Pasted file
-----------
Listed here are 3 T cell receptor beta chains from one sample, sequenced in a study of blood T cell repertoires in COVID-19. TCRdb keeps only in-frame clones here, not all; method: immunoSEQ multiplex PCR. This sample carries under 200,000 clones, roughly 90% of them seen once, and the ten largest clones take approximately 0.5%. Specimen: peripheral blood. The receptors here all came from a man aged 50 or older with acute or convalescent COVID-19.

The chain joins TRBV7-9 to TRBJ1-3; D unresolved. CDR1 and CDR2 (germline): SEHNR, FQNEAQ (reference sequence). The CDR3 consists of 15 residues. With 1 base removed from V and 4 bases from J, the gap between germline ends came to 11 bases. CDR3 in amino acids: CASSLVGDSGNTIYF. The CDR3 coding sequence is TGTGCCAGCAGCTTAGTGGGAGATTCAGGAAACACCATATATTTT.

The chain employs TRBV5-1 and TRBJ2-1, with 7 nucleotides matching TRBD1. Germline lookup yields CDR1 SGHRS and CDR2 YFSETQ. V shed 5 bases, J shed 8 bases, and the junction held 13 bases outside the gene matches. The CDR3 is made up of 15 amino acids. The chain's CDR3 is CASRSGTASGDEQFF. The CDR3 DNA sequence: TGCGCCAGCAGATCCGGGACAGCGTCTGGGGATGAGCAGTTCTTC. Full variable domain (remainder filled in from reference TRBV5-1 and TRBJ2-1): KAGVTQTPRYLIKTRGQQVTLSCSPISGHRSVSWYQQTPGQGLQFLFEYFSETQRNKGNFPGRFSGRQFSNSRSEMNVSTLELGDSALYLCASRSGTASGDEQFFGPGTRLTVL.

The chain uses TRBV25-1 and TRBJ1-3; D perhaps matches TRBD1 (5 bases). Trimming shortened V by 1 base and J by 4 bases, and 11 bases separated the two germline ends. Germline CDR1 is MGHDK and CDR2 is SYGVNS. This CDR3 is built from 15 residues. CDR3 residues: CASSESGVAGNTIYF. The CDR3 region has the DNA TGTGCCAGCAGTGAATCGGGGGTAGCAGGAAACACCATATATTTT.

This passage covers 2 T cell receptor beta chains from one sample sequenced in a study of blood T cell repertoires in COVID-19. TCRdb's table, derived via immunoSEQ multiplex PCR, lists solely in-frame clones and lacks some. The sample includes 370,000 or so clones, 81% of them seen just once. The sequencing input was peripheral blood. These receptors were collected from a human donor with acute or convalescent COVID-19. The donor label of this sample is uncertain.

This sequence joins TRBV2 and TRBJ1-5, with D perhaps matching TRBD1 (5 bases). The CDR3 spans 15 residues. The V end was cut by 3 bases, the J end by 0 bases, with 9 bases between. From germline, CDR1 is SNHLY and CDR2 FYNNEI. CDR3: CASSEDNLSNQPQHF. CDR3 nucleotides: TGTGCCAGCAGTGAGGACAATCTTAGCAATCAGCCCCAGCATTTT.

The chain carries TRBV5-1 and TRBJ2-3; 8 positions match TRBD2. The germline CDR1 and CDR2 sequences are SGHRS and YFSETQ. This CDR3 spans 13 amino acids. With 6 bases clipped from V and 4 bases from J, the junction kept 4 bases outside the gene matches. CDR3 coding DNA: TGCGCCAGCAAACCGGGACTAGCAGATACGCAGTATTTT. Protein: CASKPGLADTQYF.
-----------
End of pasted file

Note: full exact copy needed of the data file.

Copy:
Listed here are 3 T cell receptor beta chains from one sample, sequenced in a study of blood T cell repertoires in COVID-19. TCRdb keeps only in-frame clones here, not all; method: immunoSEQ multiplex PCR. This sample carries under 200,000 clones, roughly 90% of them seen once, and the ten largest clones take approximately 0.5%. Specimen: peripheral blood. The receptors here all came from a man aged 50 or older with acute or convalescent COVID-19.

The chain joins TRBV7-9 to TRBJ1-3; D unresolved. CDR1 and CDR2 (germline): SEHNR, FQNEAQ (reference sequence). The CDR3 consists of 15 residues. With 1 base removed from V and 4 bases from J, the gap between germline ends came to 11 bases. CDR3 in amino acids: CASSLVGDSGNTIYF. The CDR3 coding sequence is TGTGCCAGCAGCTTAGTGGGAGATTCAGGAAACACCATATATTTT.

The chain employs TRBV5-1 and TRBJ2-1, with 7 nucleotides matching TRBD1. Germline lookup yields CDR1 SGHRS and CDR2 YFSETQ. V shed 5 bases, J shed 8 bases, and the junction held 13 bases outside the gene matches. The CDR3 is made up of 15 amino acids. The chain's CDR3 is CASRSGTASGDEQFF. The CDR3 DNA sequence: TGCGCCAGCAGATCCGGGACAGCGTCTGGGGATGAGCAGTTCTTC. Full variable domain (remainder filled in from reference TRBV5-1 and TRBJ2-1): KAGVTQTPRYLIKTRGQQVTLSCSPISGHRSVSWYQQTPGQGLQFLFEYFSETQRNKGNFPGRFSGRQFSNSRSEMNVSTLELGDSALYLCASRSGTASGDEQFFGPGTRLTVL.

The chain uses TRBV25-1 and TRBJ1-3; D perhaps matches TRBD1 (5 bases). Trimming shortened V by 1 base and J by 4 bases, and 11 bases separated the two germline ends. Germline CDR1 is MGHDK and CDR2 is SYGVNS. This CDR3 is built from 15 residues. CDR3 residues: CASSESGVAGNTIYF. The CDR3 region has the DNA TGTGCCAGCAGTGAATCGGGGGTAGCAGGAAACACCATATATTTT.

This passage covers 2 T cell receptor beta chains from one sample sequenced in a study of blood T cell repertoires in COVID-19. TCRdb's table, derived via immunoSEQ multiplex PCR, lists solely in-frame clones and lacks some. The sample includes 370,000 or so clones, 81% of them seen just once. The sequencing input was peripheral blood. These receptors were collected from a human donor with acute or convalescent COVID-19. The donor label of this sample is uncertain.

This sequence joins TRBV2 and TRBJ1-5, with D perhaps matching TRBD1 (5 bases). The CDR3 spans 15 residues. The V end was cut by 3 bases, the J end by 0 bases, with 9 bases between. From germline, CDR1 is SNHLY and CDR2 FYNNEI. CDR3: CASSEDNLSNQPQHF. CDR3 nucleotides: TGTGCCAGCAGTGAGGACAATCTTAGCAATCAGCCCCAGCATTTT.

The chain carries TRBV5-1 and TRBJ2-3; 8 positions match TRBD2. The germline CDR1 and CDR2 sequences are SGHRS and YFSETQ. This CDR3 spans 13 amino acids. With 6 bases clipped from V and 4 bases from J, the junction kept 4 bases outside the gene matches. CDR3 coding DNA: TGCGCCAGCAAACCGGGACTAGCAGATACGCAGTATTTT. Protein: CASKPGLADTQYF.